Personally,I do not care much for the one button suit. More often than not,I find it appears unfinished,as too many men who do not have the right physiques
One Button Suit - 1-Button Suits | Button Suits
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The 1-Button Suit
Personally, I do not care much for the one button suit. More often than not, I find it appears unfinished, as too many men who do not have the right physiques try to wear this style. Their big stomachs are pointing out the top or bottom of the button. It really is not nice to look at… no polish… no refinement. It seems to me that the sides of the jacket are briefly tacked together. To be perfectly honest, though, it is not the suit’s fault. Generally, the wrong shaped men wear 1-button suits. Frequently, they purchase suits on sale or because they like the fabric, but pay no mind to the detailing and the structure. And that is a problem that will become readily apparent when they finally wear the one button suit.
Truly, 1-button suits are made for very slim or skinny men. The cuts of the fabric are not forgiving at all. Even expensive designer brands will caution buyers about the sizing of their suits. The sizes tend to run small, but that does not mean that bigger men should buy bigger sizes. It means that bigger men should avoid this style. What typically happens when men with bulges at the stomach or midriff wear one button suits, the sides of the suit jackets pull apart making the jackets look too small. The shirt can be seen through the jacket sides and this appears as though the jacket is too tight. Plus, it gives an expensive suit a sloven look, as if it was something pulled out of the closet at the last minute to wear to a funeral.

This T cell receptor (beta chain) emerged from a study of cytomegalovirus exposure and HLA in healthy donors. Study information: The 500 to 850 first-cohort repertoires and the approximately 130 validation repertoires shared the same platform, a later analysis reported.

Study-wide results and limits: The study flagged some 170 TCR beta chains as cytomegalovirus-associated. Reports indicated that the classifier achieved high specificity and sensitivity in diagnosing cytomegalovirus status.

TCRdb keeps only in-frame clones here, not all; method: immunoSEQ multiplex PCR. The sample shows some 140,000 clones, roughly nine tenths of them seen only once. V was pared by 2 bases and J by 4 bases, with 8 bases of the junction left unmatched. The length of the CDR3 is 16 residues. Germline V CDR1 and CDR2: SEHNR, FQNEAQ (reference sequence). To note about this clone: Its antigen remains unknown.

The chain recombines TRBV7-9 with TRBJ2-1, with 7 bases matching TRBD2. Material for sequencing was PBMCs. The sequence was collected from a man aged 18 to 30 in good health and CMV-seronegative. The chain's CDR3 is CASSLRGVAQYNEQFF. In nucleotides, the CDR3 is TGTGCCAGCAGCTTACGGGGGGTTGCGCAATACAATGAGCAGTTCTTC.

Further, short stalky men have to be careful with the 1-button suit styling. The suit has the illusion that shorter men could wear it because the jacket length falls further down the body, but the wideness of this body shape is too much for strict, tight styling. In fact, a longer, slender body is best suited to one-button jacket styles. Another problem with wider men wearing this style of jacket is the fact that they will eventually rip the seams apart. Even well-made suits will tear with the stress, and seams that have been sewn to prevent fraying will actually start to show stress spots in the thread and fabric.
One trend that seems to have become popular with young guys is wearing a one button suit jacket over a dress shirt and jeans. The shirt is left hanging out, not tucked into the pants and then the jacket is buttoned. I am not too sure if this is good or bad, but I do not think the designers meant formal 1-button suits to be worn like this. In any case, it is a recognizable trend, and one that might be more acceptable than wearing a one button suit when you should be wearing a different style.
There is no doubt that on the right man, a 1-button suit is fabulous. Longer length jackets with one button look incredibly polished and quite appropriate for high powered meetings. The style also looks better in higher end fabrics such as wool and silk. Lastly, dark pinstripes give this style a very executive look.
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